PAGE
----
ILW.COM - the immigration portal Immigration Daily

Home Page


Immigration Daily

Archives

Processing times

Immigration forms

Discussion board

Resources

Blogs

Twitter feed

Immigrant Nation

Attorney2Attorney

CLE Workshops

Immigration books

Advertise on ILW

VIP Network

EB-5

移民日报

About ILW.COM

Connect to us

Make us Homepage

Questions/Comments


SUBSCRIBE

Immigration Daily


Chinese Immig. Daily




The leading
immigration law
publisher - over
50000 pages of
free information!
Copyright
© 1995-
ILW.COM,
American
Immigration LLC.

View RSS Feed

Recent Blogs Posts

  1. The Attorney General's Jaundiced--and Inaccurate--View of Asylum

    In a speech last week to the Executive Office for Immigration Review (the office that administers the nation's immigration courts and the Board of Immigration Appeals), Attorney General and living Confederate Civil War monument, Jefferson Beauregard Sessions, set out his views on the asylum system, asylum seekers, and immigration attorneys.
    Jeff Sessions speaks to an audience at the Executive Office for Immigration Review.


    Sad to say, Mr. Sessions described the asylum system in largely negative terms, and said not a word about the benefits that our country derives from offering asylum.

    While he views our asylum policy as "generous," and designed to "protect those who, through no fault of their own, cannot co-exist in their home country no matter where they go because of persecution based on fundamental things like their religion or nationality," Mr. Sessions feels that our generosity is being "abused" and that "smart attorneys have exploited loopholes in the law, court rulings, and lack of resources to substantially undermine the intent of Congress."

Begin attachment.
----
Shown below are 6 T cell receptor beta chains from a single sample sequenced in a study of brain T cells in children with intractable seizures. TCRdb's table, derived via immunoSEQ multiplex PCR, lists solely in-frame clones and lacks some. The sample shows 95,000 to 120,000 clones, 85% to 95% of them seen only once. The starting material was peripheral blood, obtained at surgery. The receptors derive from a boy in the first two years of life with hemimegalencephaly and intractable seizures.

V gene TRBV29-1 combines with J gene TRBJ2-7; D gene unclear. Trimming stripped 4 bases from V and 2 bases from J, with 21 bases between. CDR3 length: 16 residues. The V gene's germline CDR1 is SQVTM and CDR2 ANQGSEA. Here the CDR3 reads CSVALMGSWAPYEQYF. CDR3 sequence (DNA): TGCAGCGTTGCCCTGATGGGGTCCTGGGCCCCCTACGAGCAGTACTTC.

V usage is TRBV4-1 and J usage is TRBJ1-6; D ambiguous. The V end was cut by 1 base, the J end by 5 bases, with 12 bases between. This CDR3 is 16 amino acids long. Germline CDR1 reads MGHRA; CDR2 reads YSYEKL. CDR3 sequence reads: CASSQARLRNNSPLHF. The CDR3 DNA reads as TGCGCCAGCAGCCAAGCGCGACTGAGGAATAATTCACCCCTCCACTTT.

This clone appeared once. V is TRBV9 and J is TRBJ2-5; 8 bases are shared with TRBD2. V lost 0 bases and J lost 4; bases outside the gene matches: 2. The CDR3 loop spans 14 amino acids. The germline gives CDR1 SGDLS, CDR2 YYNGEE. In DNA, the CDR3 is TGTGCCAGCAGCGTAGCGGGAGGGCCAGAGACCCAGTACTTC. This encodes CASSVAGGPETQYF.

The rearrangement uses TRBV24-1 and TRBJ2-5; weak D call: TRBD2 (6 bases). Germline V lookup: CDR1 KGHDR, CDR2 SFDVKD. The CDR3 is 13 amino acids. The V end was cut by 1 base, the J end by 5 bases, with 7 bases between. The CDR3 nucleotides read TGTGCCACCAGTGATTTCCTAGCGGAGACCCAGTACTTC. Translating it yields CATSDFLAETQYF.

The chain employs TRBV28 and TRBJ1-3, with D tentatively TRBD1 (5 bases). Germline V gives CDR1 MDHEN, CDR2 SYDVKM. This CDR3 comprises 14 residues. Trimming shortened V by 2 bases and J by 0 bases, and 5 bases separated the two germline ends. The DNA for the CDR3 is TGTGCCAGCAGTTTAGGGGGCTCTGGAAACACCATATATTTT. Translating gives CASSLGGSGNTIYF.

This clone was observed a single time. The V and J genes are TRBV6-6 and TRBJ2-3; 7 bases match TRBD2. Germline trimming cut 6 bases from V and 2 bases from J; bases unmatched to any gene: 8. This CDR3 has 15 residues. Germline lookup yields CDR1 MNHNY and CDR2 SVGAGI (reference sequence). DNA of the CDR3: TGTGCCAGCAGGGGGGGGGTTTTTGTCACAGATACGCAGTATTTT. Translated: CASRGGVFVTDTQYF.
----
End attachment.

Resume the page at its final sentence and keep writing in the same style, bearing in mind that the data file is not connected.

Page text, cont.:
Mr. Sessions also lambasts "dirty immigration lawyers who are encouraging their otherwise unlawfully present clients to make false claims of asylum providing them with the magic words needed to trigger the credible fear process."

    Indeed, Mr. Sessions believes that our asylum system is "subject to rampant abuse and fraud." Because the system is "overloaded with fake claims, it cannot deal effectively with just claims."

    First, it's quite sad that our nation's chief law enforcement officer would have such a jaundiced view of asylum. The idea that asylum is merely a generous benefit we offer to refugees, and that we receive nothing in return, is simply false. I've written about this point before, but it bears repeating. Asylum was created during the Cold War as a tool against the Soviet Union. We offered refuge to people fleeing Communism, and each person who defected to the West served as a testament to our system's superiority over our adversary.

    Now that the Cold War has ended, asylum still serves our strategic interests. It demonstrates our commitment to those who support and work for the values we believe in. It is tangible evidence that America stands with our friends. It gives our allies confidence that we will not let them down when times become tough. It shows that our foundational principles--free speech, religious liberty, equality, rule of law--are not empty words, but are ideals we actually stand behind.

    And of course, there are the asylees themselves, who contribute to our country with their energy, enthusiasm, and patriotism, often born of their experience living in places that are not safe, and that are not free.